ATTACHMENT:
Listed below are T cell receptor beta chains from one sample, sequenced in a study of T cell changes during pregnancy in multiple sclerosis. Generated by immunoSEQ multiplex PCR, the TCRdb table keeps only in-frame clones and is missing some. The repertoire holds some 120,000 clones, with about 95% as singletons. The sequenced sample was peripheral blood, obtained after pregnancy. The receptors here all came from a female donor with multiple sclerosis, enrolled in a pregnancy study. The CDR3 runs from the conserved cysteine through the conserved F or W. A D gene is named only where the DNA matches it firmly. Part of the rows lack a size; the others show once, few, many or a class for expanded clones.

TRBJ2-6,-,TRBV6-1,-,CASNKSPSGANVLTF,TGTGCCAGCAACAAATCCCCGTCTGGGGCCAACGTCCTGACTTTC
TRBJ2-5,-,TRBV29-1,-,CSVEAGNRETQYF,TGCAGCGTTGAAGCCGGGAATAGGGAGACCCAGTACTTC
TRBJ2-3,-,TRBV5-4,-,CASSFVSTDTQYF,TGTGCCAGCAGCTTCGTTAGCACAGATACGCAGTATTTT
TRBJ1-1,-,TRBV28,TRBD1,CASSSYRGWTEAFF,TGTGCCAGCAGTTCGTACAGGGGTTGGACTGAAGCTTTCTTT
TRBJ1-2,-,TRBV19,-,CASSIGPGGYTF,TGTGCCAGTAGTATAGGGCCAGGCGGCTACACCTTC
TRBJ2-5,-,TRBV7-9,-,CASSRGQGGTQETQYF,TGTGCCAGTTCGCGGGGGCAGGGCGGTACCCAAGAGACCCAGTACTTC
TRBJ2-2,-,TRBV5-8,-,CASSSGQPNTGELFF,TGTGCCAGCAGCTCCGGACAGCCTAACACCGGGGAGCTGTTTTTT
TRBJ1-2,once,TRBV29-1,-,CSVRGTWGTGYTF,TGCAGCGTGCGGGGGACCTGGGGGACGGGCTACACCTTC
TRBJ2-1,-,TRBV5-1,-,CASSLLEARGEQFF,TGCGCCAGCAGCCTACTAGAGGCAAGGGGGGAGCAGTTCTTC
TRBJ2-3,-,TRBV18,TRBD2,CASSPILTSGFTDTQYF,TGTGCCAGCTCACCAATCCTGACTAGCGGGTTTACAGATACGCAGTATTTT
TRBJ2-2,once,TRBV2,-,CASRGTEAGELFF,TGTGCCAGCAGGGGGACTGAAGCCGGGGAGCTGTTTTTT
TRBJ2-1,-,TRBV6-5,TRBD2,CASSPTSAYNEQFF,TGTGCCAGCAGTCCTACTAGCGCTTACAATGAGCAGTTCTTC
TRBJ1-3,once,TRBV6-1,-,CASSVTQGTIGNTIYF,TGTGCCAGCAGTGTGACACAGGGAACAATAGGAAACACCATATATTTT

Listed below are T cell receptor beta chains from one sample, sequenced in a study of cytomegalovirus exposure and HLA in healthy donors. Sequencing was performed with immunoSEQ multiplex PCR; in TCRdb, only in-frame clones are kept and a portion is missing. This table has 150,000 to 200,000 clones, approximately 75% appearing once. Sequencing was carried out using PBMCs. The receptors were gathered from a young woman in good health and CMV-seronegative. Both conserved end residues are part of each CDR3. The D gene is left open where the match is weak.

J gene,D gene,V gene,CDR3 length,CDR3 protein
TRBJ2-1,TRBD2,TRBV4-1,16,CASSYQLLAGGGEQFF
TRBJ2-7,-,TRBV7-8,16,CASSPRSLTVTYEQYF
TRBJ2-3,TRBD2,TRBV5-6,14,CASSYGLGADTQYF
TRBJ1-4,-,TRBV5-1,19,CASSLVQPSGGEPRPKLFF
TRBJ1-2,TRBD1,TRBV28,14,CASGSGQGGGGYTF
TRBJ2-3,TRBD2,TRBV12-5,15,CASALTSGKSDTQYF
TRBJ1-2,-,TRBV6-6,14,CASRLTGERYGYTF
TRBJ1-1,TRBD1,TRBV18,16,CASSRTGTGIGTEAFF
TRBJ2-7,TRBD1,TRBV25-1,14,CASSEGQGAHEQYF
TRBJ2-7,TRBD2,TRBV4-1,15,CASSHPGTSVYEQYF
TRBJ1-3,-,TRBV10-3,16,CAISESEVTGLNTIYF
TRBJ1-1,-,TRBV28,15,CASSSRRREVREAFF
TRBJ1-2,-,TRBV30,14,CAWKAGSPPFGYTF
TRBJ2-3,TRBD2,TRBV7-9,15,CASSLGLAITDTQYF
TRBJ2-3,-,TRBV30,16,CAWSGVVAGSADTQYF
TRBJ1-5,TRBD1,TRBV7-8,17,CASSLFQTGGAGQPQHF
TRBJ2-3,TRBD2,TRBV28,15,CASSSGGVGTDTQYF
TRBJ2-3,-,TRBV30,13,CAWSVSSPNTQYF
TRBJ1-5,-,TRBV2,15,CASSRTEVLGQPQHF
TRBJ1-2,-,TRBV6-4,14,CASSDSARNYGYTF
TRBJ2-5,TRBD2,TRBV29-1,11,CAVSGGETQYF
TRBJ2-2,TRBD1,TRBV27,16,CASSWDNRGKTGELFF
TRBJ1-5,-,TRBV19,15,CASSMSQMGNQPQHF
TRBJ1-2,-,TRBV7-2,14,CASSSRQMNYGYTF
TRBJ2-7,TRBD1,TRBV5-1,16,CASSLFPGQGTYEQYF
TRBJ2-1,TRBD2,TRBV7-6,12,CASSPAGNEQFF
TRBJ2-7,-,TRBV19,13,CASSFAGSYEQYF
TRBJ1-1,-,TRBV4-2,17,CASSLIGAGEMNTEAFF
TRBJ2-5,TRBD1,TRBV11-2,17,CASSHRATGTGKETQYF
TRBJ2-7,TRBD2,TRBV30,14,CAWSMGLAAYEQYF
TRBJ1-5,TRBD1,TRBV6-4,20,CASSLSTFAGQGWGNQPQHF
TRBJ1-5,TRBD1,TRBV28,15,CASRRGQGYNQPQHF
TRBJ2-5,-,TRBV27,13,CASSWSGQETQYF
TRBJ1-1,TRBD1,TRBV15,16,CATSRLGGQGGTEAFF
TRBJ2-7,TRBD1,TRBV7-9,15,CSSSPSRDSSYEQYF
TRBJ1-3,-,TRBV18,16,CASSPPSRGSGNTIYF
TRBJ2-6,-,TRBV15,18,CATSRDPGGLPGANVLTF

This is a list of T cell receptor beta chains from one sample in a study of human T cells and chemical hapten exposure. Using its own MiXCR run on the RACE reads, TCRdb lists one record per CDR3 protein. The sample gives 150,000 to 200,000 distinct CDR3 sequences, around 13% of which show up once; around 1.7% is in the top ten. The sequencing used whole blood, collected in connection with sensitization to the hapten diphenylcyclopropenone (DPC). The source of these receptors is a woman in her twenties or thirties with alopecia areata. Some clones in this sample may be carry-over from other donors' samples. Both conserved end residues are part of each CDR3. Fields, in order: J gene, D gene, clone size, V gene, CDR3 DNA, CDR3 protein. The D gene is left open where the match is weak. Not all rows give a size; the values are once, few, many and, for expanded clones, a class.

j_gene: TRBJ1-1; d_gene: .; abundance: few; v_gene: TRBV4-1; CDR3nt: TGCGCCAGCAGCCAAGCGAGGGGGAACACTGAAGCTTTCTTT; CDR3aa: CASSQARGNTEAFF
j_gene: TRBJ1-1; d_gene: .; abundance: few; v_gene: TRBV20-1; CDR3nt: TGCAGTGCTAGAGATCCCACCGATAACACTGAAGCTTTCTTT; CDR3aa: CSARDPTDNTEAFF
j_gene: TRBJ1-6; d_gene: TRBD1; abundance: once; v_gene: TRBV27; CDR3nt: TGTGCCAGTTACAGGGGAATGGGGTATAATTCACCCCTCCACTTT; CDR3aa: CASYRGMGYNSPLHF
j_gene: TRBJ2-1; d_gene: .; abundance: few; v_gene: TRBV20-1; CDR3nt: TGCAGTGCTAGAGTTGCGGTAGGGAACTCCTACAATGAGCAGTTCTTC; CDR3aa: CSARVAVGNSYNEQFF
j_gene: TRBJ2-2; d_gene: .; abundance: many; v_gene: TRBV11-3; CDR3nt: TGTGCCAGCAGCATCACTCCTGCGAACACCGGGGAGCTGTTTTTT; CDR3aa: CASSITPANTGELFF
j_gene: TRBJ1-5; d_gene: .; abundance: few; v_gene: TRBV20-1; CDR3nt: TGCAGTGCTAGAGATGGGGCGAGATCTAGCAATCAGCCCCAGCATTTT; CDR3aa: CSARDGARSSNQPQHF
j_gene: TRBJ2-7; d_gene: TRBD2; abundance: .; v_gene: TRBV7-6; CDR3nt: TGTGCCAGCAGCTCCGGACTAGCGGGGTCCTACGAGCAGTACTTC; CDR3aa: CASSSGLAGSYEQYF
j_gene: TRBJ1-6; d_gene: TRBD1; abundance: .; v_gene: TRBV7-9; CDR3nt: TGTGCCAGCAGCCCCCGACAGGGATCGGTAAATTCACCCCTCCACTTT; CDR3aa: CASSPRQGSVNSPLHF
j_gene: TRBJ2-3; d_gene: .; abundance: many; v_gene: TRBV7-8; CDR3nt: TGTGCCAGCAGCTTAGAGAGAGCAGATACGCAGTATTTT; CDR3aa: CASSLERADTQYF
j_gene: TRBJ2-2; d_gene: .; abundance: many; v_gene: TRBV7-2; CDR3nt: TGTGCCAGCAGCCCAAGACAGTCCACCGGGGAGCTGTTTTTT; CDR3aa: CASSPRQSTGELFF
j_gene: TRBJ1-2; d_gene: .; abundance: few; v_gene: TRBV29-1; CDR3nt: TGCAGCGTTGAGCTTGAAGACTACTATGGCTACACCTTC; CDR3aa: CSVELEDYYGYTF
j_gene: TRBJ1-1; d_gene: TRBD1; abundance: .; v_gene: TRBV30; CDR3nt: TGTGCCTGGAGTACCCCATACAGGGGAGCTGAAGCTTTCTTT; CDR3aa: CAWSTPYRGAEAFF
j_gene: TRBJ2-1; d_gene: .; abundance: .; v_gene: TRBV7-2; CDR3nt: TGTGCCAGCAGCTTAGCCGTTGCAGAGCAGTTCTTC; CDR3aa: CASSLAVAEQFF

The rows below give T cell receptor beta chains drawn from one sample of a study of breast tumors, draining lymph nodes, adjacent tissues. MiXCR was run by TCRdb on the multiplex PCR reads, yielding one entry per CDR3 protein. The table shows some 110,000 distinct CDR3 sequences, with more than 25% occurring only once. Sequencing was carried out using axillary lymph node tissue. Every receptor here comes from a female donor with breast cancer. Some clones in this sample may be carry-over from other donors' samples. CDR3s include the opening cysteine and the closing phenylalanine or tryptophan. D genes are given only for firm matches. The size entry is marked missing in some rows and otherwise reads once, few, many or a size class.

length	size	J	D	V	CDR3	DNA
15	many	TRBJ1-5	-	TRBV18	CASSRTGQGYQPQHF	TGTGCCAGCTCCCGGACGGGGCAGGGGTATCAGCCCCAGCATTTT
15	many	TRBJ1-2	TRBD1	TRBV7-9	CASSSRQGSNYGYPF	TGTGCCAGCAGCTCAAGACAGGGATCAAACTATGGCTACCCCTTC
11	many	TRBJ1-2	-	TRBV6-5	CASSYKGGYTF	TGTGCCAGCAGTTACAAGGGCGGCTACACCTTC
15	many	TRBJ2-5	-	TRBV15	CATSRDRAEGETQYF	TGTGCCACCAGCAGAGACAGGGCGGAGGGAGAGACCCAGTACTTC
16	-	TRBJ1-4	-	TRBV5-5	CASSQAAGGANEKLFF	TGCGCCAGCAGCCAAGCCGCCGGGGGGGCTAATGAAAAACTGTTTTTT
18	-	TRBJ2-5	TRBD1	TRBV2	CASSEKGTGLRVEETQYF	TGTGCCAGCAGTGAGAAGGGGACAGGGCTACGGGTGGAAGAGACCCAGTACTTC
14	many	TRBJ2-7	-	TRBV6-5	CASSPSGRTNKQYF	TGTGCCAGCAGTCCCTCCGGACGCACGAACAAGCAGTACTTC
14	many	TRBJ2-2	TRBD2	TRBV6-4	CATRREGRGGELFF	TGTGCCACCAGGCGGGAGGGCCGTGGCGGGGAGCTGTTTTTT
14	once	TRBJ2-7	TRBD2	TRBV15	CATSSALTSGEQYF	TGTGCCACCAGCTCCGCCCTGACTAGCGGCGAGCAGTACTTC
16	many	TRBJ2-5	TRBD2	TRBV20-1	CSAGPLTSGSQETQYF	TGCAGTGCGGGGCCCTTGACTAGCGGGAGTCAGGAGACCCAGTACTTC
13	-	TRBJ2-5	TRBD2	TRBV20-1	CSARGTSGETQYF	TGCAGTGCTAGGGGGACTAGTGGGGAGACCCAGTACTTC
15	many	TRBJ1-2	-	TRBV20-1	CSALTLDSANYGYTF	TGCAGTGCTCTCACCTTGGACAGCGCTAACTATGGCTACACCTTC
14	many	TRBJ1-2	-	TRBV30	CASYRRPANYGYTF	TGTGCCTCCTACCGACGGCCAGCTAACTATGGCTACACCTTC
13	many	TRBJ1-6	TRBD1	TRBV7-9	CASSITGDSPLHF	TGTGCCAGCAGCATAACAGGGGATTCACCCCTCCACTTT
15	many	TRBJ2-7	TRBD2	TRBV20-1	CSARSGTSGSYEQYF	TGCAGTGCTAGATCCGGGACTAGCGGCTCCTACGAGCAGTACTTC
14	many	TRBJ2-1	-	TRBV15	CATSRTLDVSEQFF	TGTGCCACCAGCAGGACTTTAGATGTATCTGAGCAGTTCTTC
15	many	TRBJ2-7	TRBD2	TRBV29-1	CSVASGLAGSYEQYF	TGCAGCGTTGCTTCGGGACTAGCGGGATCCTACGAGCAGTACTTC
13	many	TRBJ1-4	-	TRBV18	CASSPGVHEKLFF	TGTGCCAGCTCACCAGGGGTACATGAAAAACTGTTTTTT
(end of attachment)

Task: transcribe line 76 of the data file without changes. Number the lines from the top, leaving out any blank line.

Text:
14	many	TRBJ2-7	-	TRBV6-5	CASSPSGRTNKQYF	TGTGCCAGCAGTCCCTCCGGACGCACGAACAAGCAGTACTTC